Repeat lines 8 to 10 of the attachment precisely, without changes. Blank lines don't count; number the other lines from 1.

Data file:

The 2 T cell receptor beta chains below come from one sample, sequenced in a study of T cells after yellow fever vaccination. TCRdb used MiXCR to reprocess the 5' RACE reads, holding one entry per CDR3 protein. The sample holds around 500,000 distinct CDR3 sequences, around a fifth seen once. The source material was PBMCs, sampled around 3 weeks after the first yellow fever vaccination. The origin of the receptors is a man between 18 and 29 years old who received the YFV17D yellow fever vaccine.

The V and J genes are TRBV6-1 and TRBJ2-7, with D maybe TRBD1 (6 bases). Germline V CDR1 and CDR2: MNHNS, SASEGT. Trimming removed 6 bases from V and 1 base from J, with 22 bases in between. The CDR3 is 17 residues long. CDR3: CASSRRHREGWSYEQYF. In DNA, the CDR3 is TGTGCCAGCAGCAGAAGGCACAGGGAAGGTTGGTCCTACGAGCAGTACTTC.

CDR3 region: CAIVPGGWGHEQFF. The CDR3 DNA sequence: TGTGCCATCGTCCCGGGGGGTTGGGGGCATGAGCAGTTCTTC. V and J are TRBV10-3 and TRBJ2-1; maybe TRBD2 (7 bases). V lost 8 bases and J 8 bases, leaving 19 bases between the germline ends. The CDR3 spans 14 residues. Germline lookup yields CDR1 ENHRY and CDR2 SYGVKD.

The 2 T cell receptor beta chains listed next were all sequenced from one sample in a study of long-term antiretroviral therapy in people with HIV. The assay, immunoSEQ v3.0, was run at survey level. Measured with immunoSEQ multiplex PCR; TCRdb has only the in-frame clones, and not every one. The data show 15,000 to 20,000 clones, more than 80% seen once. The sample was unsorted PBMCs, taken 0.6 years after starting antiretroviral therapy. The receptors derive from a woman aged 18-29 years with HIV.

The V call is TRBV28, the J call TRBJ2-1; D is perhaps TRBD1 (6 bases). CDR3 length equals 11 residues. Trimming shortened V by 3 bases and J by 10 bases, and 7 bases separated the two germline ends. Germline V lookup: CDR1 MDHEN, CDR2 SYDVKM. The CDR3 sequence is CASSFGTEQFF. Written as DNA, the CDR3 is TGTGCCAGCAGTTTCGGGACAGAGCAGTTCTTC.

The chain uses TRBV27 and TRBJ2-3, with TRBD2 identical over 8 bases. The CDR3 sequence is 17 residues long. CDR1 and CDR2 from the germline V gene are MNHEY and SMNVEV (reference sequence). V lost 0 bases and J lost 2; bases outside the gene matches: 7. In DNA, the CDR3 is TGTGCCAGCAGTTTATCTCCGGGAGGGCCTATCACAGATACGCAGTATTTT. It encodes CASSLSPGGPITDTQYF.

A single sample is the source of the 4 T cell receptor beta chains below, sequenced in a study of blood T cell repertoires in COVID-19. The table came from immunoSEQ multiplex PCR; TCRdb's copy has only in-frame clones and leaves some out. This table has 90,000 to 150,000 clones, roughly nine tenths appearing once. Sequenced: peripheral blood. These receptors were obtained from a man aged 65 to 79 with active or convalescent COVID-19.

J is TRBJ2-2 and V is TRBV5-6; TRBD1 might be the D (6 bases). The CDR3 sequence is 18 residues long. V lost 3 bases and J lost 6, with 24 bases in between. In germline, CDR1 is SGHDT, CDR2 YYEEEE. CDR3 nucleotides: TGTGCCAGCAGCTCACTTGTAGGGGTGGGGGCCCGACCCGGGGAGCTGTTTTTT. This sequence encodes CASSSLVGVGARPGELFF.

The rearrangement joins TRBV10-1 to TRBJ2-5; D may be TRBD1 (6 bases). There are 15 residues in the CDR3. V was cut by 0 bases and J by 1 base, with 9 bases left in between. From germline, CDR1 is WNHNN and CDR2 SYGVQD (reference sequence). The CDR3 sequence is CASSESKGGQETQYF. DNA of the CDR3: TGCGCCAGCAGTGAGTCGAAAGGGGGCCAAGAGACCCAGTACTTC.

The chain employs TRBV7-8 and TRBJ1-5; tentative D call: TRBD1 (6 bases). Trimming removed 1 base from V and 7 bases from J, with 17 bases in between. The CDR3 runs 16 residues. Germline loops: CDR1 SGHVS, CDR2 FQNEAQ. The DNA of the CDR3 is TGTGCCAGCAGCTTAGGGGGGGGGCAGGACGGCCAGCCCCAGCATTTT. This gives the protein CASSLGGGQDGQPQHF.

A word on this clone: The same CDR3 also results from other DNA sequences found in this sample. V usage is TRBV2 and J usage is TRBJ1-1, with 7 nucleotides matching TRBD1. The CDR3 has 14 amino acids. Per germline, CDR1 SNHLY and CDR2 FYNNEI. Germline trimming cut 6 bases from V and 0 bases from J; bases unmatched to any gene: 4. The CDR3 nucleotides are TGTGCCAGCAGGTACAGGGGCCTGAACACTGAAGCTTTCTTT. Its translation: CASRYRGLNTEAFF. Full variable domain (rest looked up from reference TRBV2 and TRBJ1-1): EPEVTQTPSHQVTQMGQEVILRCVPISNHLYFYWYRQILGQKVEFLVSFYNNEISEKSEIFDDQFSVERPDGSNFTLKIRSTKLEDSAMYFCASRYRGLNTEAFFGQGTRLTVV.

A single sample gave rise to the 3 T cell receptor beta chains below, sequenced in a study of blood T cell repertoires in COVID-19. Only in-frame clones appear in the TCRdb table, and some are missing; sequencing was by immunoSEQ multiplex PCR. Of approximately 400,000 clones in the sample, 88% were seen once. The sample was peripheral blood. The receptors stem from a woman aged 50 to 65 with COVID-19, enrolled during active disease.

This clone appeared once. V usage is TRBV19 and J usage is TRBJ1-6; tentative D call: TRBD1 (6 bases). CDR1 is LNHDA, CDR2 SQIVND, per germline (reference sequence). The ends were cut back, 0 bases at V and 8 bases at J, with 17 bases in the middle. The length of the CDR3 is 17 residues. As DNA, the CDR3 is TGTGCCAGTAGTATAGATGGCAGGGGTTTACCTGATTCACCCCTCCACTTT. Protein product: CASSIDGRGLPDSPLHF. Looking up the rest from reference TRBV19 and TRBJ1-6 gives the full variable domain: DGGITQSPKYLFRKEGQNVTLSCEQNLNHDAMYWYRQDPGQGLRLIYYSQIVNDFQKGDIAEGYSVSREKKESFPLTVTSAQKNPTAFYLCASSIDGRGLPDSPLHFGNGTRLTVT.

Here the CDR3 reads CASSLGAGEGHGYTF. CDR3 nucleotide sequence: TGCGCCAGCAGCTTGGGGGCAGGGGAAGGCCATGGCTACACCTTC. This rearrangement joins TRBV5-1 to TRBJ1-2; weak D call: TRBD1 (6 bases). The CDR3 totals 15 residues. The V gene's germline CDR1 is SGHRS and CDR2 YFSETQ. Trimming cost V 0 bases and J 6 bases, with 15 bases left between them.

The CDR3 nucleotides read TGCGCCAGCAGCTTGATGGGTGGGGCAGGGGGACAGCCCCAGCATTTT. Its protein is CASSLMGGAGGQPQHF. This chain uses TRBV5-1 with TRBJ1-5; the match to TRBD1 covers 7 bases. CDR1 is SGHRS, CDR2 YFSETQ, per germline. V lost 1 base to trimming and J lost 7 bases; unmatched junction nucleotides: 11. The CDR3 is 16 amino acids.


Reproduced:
J is TRBJ2-2 and V is TRBV5-6; TRBD1 might be the D (6 bases). The CDR3 sequence is 18 residues long. V lost 3 bases and J lost 6, with 24 bases in between. In germline, CDR1 is SGHDT, CDR2 YYEEEE. CDR3 nucleotides: TGTGCCAGCAGCTCACTTGTAGGGGTGGGGGCCCGACCCGGGGAGCTGTTTTTT. This sequence encodes CASSSLVGVGARPGELFF.

The rearrangement joins TRBV10-1 to TRBJ2-5; D may be TRBD1 (6 bases). There are 15 residues in the CDR3. V was cut by 0 bases and J by 1 base, with 9 bases left in between. From germline, CDR1 is WNHNN and CDR2 SYGVQD (reference sequence). The CDR3 sequence is CASSESKGGQETQYF. DNA of the CDR3: TGCGCCAGCAGTGAGTCGAAAGGGGGCCAAGAGACCCAGTACTTC.

The chain employs TRBV7-8 and TRBJ1-5; tentative D call: TRBD1 (6 bases). Trimming removed 1 base from V and 7 bases from J, with 17 bases in between. The CDR3 runs 16 residues. Germline loops: CDR1 SGHVS, CDR2 FQNEAQ. The DNA of the CDR3 is TGTGCCAGCAGCTTAGGGGGGGGGCAGGACGGCCAGCCCCAGCATTTT. This gives the protein CASSLGGGQDGQPQHF.